NASA selects Waubonsie Valley to unveil rare images

You wouldn't just order a telescope-shaped cake honoring Galileo for the heck of it - and neither would Aurora's Waubonsie Valley High School.

School officials are beaming with pride after being one of only 11 school planetariums nationwide that NASA selected to permanently display two never-before-seen images from the administration's observatories.

"This is an incredibly huge honor to be selected alongside Chicago's Adler Planetarium to display these murals," assistant principal Joy Ross said Wednesday. "It certainly demonstrates the level they consider our program to have achieved to share this cutting edge technology with us in honor of the International Year of Astronomy."

Waubonsie opened its own planetarium in 1975 as part of its instructional technology curriculum. The facility, upgraded in 1999, accommodates about 16,000 students and residents a year.

The community is invited to the unveiling of the murals from 7 to 8:30 p.m. Friday, Feb. 20.

The two images that Waubonsie will unveil were taken by NASA's Hubble Space Telescope, Spitzer Space Telescope and Chandra X-ray Observatory and feature the spiral galaxy Messier 101.

One 6-by-3-foot picture showcases the galaxy's features in the infrared light observed by Spitzer, the visible light observed by Hubble, and the X-ray light observed by Chandra. It shows the giant clouds where stars are born and the hidden locations of black holes and exploded stars.

The second picture, a 3-by-3-foot view of Messier 101, combines the views from all three telescopes into one composite. According to Ross, the image provides a view that is like seeing with your eyes, night vision goggles, and X-ray vision all at once.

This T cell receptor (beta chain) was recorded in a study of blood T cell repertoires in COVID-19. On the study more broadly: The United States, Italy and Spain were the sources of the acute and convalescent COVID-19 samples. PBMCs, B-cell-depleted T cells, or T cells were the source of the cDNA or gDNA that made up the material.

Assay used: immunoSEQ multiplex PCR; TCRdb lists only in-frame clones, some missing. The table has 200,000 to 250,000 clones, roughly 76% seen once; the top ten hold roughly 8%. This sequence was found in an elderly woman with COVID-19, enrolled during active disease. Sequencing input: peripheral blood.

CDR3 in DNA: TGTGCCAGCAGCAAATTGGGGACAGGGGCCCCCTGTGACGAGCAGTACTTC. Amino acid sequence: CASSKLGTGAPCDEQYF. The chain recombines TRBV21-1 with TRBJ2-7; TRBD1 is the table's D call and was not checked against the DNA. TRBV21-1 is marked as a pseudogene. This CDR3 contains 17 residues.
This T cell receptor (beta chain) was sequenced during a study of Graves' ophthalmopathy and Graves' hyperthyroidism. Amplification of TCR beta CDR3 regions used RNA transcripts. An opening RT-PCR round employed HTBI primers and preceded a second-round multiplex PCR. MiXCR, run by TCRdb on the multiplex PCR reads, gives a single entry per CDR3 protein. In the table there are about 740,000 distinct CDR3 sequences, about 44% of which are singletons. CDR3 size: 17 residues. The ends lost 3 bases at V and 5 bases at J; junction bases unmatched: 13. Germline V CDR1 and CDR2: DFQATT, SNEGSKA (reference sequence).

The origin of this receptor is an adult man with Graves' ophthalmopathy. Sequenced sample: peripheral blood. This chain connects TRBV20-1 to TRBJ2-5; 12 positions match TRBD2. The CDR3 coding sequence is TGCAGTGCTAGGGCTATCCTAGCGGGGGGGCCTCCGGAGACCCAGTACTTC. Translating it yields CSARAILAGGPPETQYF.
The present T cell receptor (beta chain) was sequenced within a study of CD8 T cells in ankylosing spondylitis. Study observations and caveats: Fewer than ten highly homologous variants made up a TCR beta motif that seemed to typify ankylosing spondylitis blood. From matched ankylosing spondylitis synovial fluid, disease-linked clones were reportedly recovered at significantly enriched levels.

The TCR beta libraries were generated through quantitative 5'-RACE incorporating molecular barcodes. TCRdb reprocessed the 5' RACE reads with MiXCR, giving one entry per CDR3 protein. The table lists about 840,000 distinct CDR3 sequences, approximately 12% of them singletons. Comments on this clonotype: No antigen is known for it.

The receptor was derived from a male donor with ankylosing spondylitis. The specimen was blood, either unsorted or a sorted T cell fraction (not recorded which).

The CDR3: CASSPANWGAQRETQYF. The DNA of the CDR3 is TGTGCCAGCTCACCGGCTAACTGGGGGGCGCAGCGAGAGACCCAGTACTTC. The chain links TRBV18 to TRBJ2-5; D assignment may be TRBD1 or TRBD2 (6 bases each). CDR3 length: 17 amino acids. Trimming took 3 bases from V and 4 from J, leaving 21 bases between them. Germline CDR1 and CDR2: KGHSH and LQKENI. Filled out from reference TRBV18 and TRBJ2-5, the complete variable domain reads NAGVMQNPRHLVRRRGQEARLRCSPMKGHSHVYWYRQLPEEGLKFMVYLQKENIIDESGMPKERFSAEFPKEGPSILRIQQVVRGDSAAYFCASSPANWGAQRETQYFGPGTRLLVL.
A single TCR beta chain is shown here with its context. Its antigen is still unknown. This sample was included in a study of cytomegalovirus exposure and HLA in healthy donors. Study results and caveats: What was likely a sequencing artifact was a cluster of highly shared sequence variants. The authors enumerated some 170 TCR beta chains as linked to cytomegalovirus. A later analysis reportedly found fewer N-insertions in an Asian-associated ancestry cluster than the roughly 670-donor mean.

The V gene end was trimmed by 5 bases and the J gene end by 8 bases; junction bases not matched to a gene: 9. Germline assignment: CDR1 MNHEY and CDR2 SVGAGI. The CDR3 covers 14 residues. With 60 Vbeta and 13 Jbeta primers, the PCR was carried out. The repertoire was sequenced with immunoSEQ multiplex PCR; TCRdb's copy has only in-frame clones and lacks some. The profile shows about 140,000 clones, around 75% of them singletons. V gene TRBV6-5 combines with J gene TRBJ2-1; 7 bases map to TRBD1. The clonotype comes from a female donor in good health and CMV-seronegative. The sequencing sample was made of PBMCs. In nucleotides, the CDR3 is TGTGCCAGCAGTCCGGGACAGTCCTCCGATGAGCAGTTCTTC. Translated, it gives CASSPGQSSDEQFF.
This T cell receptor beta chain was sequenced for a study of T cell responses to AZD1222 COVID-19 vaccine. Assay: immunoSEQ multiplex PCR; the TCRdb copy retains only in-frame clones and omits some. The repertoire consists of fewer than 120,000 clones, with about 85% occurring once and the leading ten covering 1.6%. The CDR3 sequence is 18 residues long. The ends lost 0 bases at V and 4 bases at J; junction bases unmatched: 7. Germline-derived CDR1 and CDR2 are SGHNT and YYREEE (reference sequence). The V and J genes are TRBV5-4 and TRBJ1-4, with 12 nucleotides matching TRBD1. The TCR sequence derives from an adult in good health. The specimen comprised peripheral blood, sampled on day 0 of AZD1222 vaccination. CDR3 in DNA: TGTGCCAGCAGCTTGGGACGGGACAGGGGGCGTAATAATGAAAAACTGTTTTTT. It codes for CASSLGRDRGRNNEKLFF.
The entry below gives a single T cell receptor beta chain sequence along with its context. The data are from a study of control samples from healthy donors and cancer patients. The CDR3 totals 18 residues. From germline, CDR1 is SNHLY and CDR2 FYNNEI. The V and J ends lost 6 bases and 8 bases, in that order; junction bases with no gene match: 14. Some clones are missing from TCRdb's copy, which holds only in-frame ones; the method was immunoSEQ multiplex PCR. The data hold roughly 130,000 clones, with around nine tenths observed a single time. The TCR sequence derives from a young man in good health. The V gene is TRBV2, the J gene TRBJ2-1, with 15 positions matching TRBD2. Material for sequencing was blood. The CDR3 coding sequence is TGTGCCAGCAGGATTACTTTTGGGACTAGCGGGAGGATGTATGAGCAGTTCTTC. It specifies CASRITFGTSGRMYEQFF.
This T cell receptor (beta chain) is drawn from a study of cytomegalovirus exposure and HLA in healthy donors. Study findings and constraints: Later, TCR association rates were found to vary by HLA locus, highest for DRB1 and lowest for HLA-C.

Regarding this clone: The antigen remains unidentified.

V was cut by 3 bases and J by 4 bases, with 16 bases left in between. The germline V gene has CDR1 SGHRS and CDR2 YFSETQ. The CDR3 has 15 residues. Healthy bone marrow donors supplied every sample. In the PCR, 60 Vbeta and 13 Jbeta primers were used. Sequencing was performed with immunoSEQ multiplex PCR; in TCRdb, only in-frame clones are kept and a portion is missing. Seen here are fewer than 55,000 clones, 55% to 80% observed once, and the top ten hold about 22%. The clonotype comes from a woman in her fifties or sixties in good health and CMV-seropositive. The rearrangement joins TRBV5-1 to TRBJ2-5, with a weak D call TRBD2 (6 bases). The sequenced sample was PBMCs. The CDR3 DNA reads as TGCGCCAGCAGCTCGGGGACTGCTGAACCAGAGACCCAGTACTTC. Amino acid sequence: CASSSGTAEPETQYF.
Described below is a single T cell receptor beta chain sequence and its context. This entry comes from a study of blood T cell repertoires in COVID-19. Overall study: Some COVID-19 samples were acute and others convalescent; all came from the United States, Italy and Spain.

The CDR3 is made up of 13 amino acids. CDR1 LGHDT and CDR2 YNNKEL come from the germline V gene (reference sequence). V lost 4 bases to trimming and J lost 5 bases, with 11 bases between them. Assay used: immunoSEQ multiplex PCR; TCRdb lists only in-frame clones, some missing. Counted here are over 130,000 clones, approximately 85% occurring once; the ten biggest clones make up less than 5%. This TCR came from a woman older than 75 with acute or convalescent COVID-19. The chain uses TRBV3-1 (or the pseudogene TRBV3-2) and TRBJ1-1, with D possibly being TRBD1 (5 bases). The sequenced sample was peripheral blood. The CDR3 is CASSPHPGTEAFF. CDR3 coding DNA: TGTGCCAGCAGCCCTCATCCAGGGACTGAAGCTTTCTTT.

Denise Smith, a scientist at the administrations's Space Telescope Science Institute in Baltimore and project manager, said Waubonsie's facility was an easy choice.

"During the International Year of Astronomy, we want to provide opportunities for children, youth and adults nationwide to discover the universe for themselves," Smith said. "The Waubonsie Planetarium has a long history of working with both students and the local community to instill a personal sense of wonder and curiosity, making it an ideal partner for the image unveiling."

Ross said she hopes the mere fact Waubonsie was recognized for this project means the district may have future opportunities to work with NASA scientists.

"I imagine the fact they selected us is an indication that we met some incredibly stringent criteria," she said. "So we would love to continue to have a partnership with them and work to open our students up to a whole new world."

In addition to the unveiling of NASA's images, the Feb. 20 event at Waubonsie will feature free planetarium shows, a display of telescopes and refreshments.

Article Comments
Guidelines: Keep it civil and on topic; no profanity, vulgarity, slurs or personal attacks. People who harass others or joke about tragedies will be blocked. If a comment violates these standards or our terms of service, click the "flag" link in the lower-right corner of the comment box. To find our more, read our FAQ.